George MacDonald’s Lilith is almost entirely populated by mothers and children. Therefore, it was natural to think often of Mary and her child while washing dishes and listening to Lilith during this Advent season. (I used an audio recording made by Pete Williams for LibriVox supplemented by occasional references to a free text download from Project Gutenberg.) Lilith: A Romance was George MacDonald’s last fantasy work (1895), and it strongly resembles Phantastes: A Fairie Romance for Men and Women which was his first (1858). Both novellas involve a young man coming of age during the course of a journey through the world of myth and faerie (including encounters with child-like innocents as well as several women who run the gamut from mysterious and majestic to macabre and monstrous).
In Surprised by Joy, C.S. Lewis describes his first reading of Phantastes at age sixteen: “That night my imagination was, in a certain sense, baptized; the rest of me[,] not unnaturally, took longer. I had not the faintest notion what I had let myself in for by buying Phantastes.” All of his life, Lewis was outspoken about his debt to George MacDonald (publishing an anthology of his writings in 1947). In another tribute to MacDonald’s fantasy works, Lewis says in The Lion, the Witch and the Wardrobe (1950) that Jadis (the White Witch) was descended from Adam’s first wife Lilith:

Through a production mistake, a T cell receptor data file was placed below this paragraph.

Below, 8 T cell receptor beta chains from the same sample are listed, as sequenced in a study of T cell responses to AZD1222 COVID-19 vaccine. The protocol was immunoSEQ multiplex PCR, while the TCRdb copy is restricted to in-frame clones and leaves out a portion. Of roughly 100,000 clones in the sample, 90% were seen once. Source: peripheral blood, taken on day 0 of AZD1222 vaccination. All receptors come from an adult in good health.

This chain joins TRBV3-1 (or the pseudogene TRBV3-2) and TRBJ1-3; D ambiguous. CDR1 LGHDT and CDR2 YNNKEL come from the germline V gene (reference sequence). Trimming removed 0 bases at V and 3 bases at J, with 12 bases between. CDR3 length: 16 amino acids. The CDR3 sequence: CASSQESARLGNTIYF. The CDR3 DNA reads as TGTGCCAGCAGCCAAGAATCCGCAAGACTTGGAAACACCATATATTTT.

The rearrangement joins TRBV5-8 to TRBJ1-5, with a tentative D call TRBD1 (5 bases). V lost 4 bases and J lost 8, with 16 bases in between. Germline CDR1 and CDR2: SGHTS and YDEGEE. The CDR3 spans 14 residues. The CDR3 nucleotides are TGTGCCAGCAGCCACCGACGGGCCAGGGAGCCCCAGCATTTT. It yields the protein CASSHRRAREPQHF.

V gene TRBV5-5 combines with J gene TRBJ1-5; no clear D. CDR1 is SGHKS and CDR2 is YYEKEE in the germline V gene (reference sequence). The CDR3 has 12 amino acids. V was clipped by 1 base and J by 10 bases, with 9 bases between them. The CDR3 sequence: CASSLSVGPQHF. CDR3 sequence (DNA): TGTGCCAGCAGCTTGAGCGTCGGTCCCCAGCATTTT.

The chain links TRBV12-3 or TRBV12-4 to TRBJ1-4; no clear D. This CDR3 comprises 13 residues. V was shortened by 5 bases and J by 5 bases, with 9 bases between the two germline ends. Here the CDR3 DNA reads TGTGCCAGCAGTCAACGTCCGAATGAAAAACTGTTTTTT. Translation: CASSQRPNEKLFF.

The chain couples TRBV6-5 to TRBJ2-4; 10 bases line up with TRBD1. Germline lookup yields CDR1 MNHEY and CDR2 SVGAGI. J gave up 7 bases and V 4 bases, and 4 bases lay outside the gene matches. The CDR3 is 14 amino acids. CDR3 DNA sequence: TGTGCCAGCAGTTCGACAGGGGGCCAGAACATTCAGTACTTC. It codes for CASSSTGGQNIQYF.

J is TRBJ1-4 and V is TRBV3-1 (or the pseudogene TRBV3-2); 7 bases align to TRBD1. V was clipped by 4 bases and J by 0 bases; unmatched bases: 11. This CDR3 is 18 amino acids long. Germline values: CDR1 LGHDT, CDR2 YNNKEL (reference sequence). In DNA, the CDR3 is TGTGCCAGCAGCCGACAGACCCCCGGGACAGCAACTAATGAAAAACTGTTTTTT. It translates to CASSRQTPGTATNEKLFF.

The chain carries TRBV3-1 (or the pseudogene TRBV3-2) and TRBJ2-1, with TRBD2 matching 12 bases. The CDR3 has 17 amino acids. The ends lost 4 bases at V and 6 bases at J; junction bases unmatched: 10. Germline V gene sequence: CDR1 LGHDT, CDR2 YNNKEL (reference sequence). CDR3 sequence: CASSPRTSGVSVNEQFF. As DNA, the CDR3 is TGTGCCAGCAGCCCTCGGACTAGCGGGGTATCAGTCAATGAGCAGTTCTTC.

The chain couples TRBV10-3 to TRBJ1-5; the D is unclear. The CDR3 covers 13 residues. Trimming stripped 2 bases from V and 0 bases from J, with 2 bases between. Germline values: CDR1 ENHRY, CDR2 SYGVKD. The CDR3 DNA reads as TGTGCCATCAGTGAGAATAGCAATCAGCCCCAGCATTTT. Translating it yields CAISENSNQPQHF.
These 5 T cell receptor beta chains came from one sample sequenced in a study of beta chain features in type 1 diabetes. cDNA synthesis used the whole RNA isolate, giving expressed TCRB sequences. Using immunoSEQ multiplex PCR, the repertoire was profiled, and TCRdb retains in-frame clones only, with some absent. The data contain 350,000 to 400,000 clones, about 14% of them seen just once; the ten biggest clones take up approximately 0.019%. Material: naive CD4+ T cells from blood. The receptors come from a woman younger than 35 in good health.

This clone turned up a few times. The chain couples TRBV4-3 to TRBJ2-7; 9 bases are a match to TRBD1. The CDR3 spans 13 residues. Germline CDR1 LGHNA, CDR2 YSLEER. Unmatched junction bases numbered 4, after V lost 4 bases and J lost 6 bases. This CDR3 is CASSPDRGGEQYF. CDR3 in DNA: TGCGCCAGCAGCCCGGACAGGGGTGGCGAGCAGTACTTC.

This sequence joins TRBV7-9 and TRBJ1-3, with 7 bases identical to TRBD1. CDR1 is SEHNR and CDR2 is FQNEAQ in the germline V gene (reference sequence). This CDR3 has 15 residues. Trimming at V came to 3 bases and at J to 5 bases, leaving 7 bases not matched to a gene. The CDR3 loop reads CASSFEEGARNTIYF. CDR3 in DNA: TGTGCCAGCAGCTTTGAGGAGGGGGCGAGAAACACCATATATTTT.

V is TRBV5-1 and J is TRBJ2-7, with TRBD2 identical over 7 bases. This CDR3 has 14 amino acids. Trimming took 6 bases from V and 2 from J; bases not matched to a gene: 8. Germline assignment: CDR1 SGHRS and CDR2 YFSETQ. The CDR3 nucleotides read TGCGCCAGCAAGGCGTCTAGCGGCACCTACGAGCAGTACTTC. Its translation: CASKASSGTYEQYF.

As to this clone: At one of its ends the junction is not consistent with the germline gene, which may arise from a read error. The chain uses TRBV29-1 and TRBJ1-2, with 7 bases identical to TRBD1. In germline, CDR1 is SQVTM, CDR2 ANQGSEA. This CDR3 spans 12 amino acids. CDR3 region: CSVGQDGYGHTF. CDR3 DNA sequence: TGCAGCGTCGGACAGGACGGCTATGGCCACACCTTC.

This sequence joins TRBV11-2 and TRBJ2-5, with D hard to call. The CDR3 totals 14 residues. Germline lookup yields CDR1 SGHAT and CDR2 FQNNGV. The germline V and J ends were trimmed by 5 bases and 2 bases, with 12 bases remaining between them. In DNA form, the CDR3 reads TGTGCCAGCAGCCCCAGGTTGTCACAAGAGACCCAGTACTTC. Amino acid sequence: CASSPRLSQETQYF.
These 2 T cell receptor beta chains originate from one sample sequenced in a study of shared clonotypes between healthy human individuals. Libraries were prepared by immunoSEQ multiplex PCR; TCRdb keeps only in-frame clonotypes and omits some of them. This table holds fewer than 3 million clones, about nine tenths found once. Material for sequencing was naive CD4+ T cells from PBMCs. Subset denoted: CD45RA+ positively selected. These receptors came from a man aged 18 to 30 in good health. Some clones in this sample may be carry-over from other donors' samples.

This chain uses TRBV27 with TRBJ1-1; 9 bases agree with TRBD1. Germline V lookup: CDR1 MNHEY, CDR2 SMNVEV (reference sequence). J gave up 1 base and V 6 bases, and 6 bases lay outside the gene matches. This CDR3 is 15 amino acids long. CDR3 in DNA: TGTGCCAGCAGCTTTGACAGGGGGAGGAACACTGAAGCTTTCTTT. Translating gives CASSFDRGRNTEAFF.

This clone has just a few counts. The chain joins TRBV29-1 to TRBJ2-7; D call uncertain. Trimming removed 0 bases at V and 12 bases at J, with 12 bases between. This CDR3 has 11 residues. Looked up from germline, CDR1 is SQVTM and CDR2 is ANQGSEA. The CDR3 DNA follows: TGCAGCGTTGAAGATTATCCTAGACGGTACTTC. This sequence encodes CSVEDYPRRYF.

But she’s no Daughter of Eve. She comes of your father Adam’s … first wife, her they called Lilith. And she was one of the Jinn. That’s what she comes from on one side. And on the other she comes of the giants. No, no, there isn’t a drop of real Human blood in the Witch. (8.35)
In his story Lilith, George MacDonald is drawing deep on mystical traditions and apocryphal stories from the Jewish exile period as well as medieval Christianity. These stories depict a host of characters around Adam, including his first wife Lilith. In some stories, Lilith is made from clay at the same time as Adam. In other accounts, Adam and Lilith are made as one person and only later separated by God into male and female. In these stories, Lilith refuses to remain united in purpose with Adam, is caste out of the garden, and intermarries with angels and/or demons to spawn a race of monstrous Jinn. In some accounts, Lilith takes on the body of a serpent, and she is sometimes depicted as the one who slips back into the garden to tempt Eve with the forbidden fruit. Another prominent feature of these stories is that Lilith hates human children and carries them off to feed upon them. In this fresco by Filippino Lippi (1502, Fresco, Strozzi Chapel, Santa Maria Novella, Florence, Italy), Adam is depicted protecting a young boy from Lilith the child snatcher.
George MacDonald’s story of Lilith follows a young man, Mr. Vane, who has inherited an ancient home with a library that was started long before printing. Mr. Vane spends most of his time in this library and finds it frequented by a spectral librarian, Mr. Raven, who has served the family time out of mind. Following this ghostly librarian one day, Mr. Vane wanders into another realm where he learns that Mr. Raven is Adam and that Adam lives with his wife Eve in a home where they tend to all those who are ready to give up their lives and die the death that brings true life. Invited to lie down in his place among these cold sleepers, Mr. Vane finds that he is unable to do it. Instead, he wanders back out and alone into the world outside the great house of Adam and Eve.